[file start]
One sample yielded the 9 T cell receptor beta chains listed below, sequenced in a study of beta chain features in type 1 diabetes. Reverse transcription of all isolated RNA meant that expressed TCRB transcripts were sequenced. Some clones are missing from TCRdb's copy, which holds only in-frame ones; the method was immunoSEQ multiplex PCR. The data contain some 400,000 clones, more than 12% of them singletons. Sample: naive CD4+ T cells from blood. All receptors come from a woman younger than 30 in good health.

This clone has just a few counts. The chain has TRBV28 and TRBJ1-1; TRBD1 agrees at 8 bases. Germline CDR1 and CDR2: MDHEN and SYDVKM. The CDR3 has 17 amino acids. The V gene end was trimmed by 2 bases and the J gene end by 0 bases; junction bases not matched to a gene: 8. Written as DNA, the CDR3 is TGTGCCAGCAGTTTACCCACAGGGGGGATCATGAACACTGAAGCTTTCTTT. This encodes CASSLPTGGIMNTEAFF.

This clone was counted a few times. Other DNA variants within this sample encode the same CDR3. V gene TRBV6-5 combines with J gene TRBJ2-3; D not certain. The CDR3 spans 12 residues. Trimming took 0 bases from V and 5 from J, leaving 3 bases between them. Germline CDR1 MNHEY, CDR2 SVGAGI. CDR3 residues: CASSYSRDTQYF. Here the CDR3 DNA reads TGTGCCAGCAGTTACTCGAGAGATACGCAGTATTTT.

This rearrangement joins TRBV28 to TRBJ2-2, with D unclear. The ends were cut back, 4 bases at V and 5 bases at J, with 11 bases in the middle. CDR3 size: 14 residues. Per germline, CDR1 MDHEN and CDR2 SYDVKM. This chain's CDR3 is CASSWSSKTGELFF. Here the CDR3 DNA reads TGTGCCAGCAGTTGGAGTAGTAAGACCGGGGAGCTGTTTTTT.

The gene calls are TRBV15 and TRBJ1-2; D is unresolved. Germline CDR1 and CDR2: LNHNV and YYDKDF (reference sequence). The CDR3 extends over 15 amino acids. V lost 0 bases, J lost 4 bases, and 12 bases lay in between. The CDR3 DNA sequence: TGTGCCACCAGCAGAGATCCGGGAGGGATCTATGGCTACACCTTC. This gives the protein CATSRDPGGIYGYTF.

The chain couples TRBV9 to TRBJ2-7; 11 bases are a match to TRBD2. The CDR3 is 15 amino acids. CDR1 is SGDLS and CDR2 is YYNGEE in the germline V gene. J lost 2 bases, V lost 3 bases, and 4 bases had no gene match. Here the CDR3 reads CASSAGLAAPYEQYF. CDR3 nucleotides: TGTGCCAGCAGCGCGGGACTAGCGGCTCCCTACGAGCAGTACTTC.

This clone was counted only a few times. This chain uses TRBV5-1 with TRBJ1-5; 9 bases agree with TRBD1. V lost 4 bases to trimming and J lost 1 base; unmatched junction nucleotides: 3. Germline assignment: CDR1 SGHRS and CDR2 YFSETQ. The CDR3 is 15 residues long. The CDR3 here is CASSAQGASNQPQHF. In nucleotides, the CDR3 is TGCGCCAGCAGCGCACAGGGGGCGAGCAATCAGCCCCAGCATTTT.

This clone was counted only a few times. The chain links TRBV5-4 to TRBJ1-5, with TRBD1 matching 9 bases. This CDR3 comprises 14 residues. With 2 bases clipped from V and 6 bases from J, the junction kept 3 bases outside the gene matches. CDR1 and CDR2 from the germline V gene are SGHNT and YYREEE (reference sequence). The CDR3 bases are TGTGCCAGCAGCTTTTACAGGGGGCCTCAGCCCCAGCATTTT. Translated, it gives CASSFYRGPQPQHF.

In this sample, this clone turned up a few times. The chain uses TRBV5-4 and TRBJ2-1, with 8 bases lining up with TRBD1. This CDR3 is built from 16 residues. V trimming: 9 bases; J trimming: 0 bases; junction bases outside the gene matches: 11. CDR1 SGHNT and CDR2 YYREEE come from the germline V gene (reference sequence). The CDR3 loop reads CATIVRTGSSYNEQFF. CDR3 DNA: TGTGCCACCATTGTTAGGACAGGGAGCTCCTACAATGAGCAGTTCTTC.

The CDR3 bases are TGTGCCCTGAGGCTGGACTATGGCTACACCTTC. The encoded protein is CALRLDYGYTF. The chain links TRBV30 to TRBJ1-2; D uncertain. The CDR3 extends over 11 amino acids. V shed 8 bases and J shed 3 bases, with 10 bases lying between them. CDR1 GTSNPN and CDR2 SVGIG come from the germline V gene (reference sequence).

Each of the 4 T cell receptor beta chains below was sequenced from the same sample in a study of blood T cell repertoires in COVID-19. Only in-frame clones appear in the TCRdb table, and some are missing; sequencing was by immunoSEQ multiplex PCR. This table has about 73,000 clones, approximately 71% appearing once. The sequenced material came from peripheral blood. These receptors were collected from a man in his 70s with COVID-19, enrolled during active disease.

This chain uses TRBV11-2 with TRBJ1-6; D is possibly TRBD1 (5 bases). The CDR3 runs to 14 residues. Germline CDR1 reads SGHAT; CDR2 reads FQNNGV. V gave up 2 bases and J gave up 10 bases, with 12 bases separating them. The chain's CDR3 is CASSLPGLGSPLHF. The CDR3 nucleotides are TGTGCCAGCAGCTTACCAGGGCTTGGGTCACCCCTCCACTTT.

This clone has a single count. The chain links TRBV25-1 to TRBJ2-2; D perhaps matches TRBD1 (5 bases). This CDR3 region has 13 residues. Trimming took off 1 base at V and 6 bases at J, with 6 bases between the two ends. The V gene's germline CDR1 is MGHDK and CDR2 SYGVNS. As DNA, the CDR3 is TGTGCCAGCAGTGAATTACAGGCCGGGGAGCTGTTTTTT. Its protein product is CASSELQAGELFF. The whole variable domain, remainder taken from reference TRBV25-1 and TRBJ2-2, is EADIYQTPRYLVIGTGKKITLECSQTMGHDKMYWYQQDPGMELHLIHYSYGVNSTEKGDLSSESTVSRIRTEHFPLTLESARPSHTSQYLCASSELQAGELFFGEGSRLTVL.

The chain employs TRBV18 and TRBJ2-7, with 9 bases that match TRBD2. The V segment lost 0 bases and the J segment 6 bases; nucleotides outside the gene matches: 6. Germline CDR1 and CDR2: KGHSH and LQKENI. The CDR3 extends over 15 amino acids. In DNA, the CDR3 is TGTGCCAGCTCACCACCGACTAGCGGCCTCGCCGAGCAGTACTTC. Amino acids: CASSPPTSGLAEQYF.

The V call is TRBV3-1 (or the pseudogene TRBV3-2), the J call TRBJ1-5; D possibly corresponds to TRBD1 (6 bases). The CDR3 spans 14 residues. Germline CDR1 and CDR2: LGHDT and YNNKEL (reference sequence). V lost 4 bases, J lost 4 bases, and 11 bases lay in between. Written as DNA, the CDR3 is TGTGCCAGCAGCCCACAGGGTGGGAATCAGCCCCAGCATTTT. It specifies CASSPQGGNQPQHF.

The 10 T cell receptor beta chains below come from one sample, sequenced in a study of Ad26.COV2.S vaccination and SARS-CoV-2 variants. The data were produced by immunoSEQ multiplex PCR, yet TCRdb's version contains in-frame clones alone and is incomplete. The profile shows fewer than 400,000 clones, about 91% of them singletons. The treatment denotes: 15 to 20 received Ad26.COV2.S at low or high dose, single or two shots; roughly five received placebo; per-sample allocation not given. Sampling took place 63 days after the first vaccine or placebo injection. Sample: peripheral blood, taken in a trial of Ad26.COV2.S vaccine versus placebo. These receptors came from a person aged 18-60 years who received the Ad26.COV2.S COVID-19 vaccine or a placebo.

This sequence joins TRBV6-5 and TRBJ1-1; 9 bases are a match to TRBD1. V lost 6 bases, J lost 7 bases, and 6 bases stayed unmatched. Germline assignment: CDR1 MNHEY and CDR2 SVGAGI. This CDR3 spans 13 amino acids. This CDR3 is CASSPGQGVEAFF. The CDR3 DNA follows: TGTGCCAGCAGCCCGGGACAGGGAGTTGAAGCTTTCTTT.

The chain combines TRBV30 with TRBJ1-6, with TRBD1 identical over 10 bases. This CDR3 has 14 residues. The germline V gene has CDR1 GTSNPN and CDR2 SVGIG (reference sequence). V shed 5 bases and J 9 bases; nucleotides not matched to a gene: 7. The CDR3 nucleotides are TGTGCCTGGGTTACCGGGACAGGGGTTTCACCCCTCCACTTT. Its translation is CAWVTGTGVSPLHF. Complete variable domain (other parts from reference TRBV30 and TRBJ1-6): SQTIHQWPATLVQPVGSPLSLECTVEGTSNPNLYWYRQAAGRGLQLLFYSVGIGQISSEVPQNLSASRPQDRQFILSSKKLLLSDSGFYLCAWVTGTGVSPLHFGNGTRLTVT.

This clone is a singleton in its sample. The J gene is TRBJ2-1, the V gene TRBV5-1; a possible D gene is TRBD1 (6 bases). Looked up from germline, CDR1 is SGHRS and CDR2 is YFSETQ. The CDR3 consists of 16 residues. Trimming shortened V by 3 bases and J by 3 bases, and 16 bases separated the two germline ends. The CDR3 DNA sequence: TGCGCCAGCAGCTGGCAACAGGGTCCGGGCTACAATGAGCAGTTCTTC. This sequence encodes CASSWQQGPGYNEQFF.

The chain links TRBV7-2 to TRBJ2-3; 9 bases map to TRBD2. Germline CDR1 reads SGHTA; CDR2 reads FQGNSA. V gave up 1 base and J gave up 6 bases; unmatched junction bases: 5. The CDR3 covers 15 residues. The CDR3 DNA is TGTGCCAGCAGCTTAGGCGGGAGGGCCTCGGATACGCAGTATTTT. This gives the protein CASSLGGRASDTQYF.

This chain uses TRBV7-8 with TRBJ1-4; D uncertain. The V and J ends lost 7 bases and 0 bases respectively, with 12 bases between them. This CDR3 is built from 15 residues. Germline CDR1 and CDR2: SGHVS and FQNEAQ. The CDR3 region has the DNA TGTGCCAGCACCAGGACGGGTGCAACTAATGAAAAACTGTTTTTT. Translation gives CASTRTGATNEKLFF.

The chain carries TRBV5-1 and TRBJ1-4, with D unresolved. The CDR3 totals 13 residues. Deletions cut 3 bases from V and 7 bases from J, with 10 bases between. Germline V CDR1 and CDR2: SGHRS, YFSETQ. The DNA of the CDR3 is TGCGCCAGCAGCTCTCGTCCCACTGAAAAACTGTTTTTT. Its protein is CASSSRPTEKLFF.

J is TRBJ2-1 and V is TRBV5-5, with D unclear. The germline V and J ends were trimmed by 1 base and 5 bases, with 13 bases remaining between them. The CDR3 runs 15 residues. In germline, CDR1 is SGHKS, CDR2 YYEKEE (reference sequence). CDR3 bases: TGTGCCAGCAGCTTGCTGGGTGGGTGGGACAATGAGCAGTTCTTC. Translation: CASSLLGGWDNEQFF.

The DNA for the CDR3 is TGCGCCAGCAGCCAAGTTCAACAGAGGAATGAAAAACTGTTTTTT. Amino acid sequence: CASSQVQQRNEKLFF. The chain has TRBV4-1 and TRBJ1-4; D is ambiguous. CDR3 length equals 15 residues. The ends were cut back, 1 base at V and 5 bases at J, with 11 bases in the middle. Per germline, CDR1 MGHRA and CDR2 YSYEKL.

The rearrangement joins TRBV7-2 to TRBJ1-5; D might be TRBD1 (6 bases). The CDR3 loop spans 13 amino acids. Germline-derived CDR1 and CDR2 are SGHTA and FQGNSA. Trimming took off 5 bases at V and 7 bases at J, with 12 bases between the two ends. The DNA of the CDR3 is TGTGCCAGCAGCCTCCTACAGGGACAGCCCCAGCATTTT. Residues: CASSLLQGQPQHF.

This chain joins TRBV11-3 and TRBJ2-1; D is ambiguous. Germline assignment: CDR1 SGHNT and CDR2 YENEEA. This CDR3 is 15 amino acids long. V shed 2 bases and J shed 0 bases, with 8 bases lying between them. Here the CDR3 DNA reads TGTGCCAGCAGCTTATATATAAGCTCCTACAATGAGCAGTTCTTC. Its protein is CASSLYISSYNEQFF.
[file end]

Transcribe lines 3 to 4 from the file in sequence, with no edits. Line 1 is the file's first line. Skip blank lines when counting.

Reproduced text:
This clone was counted a few times. Other DNA variants within this sample encode the same CDR3. V gene TRBV6-5 combines with J gene TRBJ2-3; D not certain. The CDR3 spans 12 residues. Trimming took 0 bases from V and 5 from J, leaving 3 bases between them. Germline CDR1 MNHEY, CDR2 SVGAGI. CDR3 residues: CASSYSRDTQYF. Here the CDR3 DNA reads TGTGCCAGCAGTTACTCGAGAGATACGCAGTATTTT.

This rearrangement joins TRBV28 to TRBJ2-2, with D unclear. The ends were cut back, 4 bases at V and 5 bases at J, with 11 bases in the middle. CDR3 size: 14 residues. Per germline, CDR1 MDHEN and CDR2 SYDVKM. This chain's CDR3 is CASSWSSKTGELFF. Here the CDR3 DNA reads TGTGCCAGCAGTTGGAGTAGTAAGACCGGGGAGCTGTTTTTT.